Tuesday, 15 September 2015
It is early—just past daybreak. Hummingbirds are already dinning at the feeder hanging from the gazebo. I love the thrumming sound of their wings. A slight rain is falling. It is a prayer answered in drought stricken California. I hope it continues. Rain in this area is a precious balancing act. Too little, we burn ourselves alive. Too much, houses on the jagged ridgelines above Malibu slide toward the Pacific Ocean. Huge wild fires are wrecking towns and acreage to the north. One death has occurred. My next-door neighbor is a fire fighter. I have not seen him for days. He is a hero in my mind, putting his life on the line to save people and property. He is one part of the thoughts that scramble through my noggin this morning as I sit composing this letter.
I am seventy-two years old. Death for me is no longer an abstraction. It is a very real thing. What has become important to me is to die well. To die without grasping or clutching at a life that has given me far more than I deserve. To make it easy for those I am leaving behind. I have visualized death many times. Watched from above as my corpse decays back to the star dust from whence it came and returns my no longer needed atoms and molecules back to the illusion we call universe. I know that sounds morbid to many, but that is not so for me. I draw comfort from the understanding. It takes away the fear of nothing.
Life was gifted me by an unmarried eighteen-year-old girl. I lived my early life as an illegitimate. I wonder now how any child born to this world can be considered so. But that is something, perhaps, to consider in a future letter. I scattered her ashes many years ago and remember thinking her death meant I was next in line. Since there was nobody to follow me it mattered not. But things have changed. I have since had three marriages that created a very successful forty-seven year old daughter who rightfully despises me and a brilliant twenty-six year old son who does not. I am also the proud papa of a beautiful sixteen-year-old adoptive daughter, and am married to an intelligent woman who loves me in ways I never thought possible. My life, with a few exceptions, has turned out to be very sweet. I do not know how I earned what I have. There are people in this world who will tell you I deserve far less. For the most part, they are right. I have made apologies where possible. Seems that is all one can do in such matters. There is a little peace to be had from it. Some doors, I know, will always be closed. Life cannot be perfectly done.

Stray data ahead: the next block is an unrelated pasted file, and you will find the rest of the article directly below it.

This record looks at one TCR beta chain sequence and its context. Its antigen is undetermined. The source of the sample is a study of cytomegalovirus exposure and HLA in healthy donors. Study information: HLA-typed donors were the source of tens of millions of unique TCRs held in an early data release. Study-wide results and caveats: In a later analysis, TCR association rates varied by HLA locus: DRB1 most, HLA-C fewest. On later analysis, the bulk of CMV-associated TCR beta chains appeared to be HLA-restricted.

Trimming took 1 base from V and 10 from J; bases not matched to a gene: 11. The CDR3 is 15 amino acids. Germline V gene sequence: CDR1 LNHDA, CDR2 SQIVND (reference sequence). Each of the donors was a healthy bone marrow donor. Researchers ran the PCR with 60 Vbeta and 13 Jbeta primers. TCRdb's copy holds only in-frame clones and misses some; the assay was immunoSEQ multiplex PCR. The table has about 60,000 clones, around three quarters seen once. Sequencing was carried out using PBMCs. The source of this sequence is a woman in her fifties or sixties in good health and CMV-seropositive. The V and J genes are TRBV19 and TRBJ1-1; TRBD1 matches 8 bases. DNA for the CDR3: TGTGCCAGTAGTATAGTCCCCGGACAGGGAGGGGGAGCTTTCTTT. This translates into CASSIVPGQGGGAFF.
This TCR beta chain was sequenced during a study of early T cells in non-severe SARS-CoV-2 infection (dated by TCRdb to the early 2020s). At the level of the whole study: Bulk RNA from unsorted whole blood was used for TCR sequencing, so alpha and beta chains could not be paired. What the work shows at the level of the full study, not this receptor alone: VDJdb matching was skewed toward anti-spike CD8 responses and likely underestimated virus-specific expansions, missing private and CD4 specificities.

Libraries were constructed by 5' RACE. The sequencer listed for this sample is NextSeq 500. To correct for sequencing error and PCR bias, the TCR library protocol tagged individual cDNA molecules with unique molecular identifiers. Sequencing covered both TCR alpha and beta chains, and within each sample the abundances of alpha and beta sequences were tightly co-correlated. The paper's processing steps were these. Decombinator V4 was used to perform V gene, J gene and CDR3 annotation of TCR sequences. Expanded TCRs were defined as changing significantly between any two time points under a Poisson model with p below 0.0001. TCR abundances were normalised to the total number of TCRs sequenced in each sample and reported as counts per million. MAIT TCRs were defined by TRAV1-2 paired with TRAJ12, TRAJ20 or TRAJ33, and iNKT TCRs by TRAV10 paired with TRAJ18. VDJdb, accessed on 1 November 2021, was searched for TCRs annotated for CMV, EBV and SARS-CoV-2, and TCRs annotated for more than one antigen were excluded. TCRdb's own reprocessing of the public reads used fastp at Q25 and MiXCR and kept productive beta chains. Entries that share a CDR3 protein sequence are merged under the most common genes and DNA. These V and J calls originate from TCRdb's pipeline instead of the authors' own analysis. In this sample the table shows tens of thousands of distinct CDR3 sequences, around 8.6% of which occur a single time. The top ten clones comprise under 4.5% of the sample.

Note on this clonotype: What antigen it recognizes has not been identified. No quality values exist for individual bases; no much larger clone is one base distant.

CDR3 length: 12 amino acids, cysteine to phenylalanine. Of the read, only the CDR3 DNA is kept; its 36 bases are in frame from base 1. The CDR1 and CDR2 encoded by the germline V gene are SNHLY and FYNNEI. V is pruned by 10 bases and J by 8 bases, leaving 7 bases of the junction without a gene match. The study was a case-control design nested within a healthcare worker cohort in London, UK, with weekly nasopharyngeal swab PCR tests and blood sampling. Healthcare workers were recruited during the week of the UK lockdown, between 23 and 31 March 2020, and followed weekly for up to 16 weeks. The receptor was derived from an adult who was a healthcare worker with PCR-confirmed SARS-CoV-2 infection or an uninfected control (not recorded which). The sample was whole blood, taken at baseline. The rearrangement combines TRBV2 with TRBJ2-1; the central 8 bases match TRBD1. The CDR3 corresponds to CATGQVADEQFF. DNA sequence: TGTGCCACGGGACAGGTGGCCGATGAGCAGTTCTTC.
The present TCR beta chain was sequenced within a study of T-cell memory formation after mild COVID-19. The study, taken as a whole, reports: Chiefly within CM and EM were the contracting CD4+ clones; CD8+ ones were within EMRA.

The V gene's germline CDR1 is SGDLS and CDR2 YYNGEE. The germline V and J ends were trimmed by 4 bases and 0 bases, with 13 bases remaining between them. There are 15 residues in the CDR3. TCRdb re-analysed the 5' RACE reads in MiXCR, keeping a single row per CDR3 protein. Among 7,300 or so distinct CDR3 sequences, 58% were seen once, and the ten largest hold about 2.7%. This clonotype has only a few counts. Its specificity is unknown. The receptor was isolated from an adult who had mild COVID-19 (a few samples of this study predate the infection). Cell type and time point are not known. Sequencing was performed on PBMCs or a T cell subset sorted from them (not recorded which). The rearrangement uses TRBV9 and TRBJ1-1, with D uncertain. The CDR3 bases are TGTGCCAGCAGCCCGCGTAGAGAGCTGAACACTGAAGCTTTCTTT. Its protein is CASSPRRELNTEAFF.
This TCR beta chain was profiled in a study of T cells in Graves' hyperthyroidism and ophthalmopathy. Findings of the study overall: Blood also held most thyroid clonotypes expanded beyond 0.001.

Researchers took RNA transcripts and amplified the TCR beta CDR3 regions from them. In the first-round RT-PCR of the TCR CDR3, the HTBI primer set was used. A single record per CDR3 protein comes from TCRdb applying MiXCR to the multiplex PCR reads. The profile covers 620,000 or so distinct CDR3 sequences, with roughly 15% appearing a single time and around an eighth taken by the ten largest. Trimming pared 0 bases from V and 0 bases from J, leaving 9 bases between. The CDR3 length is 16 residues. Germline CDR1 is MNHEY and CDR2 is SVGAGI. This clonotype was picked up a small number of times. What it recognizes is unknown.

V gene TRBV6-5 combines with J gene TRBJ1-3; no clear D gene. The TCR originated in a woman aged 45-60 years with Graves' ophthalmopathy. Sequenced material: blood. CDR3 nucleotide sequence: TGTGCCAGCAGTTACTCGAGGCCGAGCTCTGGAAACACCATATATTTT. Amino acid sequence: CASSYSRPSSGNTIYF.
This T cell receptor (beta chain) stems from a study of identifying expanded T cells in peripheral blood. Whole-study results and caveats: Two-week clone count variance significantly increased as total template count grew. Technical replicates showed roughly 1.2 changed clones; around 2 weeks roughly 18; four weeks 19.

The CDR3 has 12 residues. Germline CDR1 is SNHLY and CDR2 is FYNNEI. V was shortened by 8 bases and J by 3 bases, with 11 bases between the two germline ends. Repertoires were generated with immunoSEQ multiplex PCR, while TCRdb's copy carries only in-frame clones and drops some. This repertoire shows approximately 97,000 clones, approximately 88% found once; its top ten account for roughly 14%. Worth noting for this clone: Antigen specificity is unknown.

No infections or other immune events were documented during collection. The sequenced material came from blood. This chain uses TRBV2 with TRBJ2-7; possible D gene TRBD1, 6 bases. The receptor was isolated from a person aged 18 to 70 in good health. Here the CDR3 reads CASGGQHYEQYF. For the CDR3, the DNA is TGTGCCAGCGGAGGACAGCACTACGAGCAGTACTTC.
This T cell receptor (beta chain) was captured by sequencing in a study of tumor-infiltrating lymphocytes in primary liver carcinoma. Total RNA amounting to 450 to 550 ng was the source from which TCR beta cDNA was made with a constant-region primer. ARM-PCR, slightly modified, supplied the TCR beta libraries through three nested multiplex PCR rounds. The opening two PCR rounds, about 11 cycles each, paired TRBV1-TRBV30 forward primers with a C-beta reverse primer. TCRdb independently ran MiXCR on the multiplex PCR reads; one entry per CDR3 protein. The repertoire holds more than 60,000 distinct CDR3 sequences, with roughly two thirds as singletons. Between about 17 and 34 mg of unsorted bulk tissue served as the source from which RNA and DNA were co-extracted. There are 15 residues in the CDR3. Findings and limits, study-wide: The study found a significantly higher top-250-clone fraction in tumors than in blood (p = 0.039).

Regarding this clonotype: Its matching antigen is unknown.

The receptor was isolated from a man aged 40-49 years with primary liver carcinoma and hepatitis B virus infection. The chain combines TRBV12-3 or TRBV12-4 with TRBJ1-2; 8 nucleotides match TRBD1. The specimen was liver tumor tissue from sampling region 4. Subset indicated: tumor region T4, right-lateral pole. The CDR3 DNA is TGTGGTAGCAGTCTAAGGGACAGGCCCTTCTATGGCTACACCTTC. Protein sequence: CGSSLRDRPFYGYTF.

My mind drifts, distracted as thrumming sounds fill the air. I seem to have run out of words. I look up to watch as a hummingbird does its inflight refueling. It finishes, turns, gives me a suspicious look, then darts away. Were I it, I would do the same. I sigh. The rain has stopped, but its delicious smell still hovers in the air. I pick up the heavy mug sitting beside me and take the last bitter swig of long-cold coffee. Sleepy-eyed Samantha comes from her bedroom to kiss my cheek. I remember Sweet Grecy will be back Saturday. I smile, then hold back tears.
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